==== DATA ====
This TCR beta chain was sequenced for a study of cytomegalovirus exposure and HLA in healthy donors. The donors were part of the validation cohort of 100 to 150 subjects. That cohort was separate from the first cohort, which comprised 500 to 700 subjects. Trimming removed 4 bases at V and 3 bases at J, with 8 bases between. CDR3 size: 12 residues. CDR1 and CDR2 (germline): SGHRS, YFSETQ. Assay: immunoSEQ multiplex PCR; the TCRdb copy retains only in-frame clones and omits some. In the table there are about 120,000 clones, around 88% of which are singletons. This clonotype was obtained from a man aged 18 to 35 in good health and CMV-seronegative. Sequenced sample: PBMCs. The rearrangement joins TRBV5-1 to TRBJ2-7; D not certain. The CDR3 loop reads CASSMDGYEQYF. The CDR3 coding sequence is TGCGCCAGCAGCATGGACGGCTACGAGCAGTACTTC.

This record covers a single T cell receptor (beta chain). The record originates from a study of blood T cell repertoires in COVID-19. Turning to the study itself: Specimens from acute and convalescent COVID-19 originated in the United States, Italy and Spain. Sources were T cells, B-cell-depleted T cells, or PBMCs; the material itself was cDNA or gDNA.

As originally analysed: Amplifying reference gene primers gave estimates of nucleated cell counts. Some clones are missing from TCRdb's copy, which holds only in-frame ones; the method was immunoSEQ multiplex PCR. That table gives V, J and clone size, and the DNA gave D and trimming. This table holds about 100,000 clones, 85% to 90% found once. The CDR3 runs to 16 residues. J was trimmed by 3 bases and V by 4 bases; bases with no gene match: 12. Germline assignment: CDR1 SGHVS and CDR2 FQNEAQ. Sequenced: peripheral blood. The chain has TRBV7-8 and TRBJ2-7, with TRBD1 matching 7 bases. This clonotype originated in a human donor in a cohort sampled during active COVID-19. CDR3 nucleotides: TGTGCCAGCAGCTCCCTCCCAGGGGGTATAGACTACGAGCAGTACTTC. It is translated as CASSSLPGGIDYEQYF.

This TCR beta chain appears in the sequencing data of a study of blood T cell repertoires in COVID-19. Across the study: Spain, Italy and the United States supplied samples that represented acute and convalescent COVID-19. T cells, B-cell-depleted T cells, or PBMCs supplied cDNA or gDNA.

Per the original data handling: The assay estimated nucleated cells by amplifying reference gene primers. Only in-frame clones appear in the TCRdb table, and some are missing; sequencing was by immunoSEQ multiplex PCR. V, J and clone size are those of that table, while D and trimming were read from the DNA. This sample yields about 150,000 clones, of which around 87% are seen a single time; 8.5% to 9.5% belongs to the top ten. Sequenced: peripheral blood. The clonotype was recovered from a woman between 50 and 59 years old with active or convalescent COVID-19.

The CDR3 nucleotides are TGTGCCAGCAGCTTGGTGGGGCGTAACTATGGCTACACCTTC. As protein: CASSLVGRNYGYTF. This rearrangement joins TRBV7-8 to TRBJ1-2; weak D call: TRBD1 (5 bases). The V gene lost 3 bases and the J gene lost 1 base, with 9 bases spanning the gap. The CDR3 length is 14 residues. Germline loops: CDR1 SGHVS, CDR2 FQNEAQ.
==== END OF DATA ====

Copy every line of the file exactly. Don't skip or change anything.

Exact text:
This TCR beta chain was sequenced for a study of cytomegalovirus exposure and HLA in healthy donors. The donors were part of the validation cohort of 100 to 150 subjects. That cohort was separate from the first cohort, which comprised 500 to 700 subjects. Trimming removed 4 bases at V and 3 bases at J, with 8 bases between. CDR3 size: 12 residues. CDR1 and CDR2 (germline): SGHRS, YFSETQ. Assay: immunoSEQ multiplex PCR; the TCRdb copy retains only in-frame clones and omits some. In the table there are about 120,000 clones, around 88% of which are singletons. This clonotype was obtained from a man aged 18 to 35 in good health and CMV-seronegative. Sequenced sample: PBMCs. The rearrangement joins TRBV5-1 to TRBJ2-7; D not certain. The CDR3 loop reads CASSMDGYEQYF. The CDR3 coding sequence is TGCGCCAGCAGCATGGACGGCTACGAGCAGTACTTC.

This record covers a single T cell receptor (beta chain). The record originates from a study of blood T cell repertoires in COVID-19. Turning to the study itself: Specimens from acute and convalescent COVID-19 originated in the United States, Italy and Spain. Sources were T cells, B-cell-depleted T cells, or PBMCs; the material itself was cDNA or gDNA.

As originally analysed: Amplifying reference gene primers gave estimates of nucleated cell counts. Some clones are missing from TCRdb's copy, which holds only in-frame ones; the method was immunoSEQ multiplex PCR. That table gives V, J and clone size, and the DNA gave D and trimming. This table holds about 100,000 clones, 85% to 90% found once. The CDR3 runs to 16 residues. J was trimmed by 3 bases and V by 4 bases; bases with no gene match: 12. Germline assignment: CDR1 SGHVS and CDR2 FQNEAQ. Sequenced: peripheral blood. The chain has TRBV7-8 and TRBJ2-7, with TRBD1 matching 7 bases. This clonotype originated in a human donor in a cohort sampled during active COVID-19. CDR3 nucleotides: TGTGCCAGCAGCTCCCTCCCAGGGGGTATAGACTACGAGCAGTACTTC. It is translated as CASSSLPGGIDYEQYF.

This TCR beta chain appears in the sequencing data of a study of blood T cell repertoires in COVID-19. Across the study: Spain, Italy and the United States supplied samples that represented acute and convalescent COVID-19. T cells, B-cell-depleted T cells, or PBMCs supplied cDNA or gDNA.

Per the original data handling: The assay estimated nucleated cells by amplifying reference gene primers. Only in-frame clones appear in the TCRdb table, and some are missing; sequencing was by immunoSEQ multiplex PCR. V, J and clone size are those of that table, while D and trimming were read from the DNA. This sample yields about 150,000 clones, of which around 87% are seen a single time; 8.5% to 9.5% belongs to the top ten. Sequenced: peripheral blood. The clonotype was recovered from a woman between 50 and 59 years old with active or convalescent COVID-19.

The CDR3 nucleotides are TGTGCCAGCAGCTTGGTGGGGCGTAACTATGGCTACACCTTC. As protein: CASSLVGRNYGYTF. This rearrangement joins TRBV7-8 to TRBJ1-2; weak D call: TRBD1 (5 bases). The V gene lost 3 bases and the J gene lost 1 base, with 9 bases spanning the gap. The CDR3 length is 14 residues. Germline loops: CDR1 SGHVS, CDR2 FQNEAQ.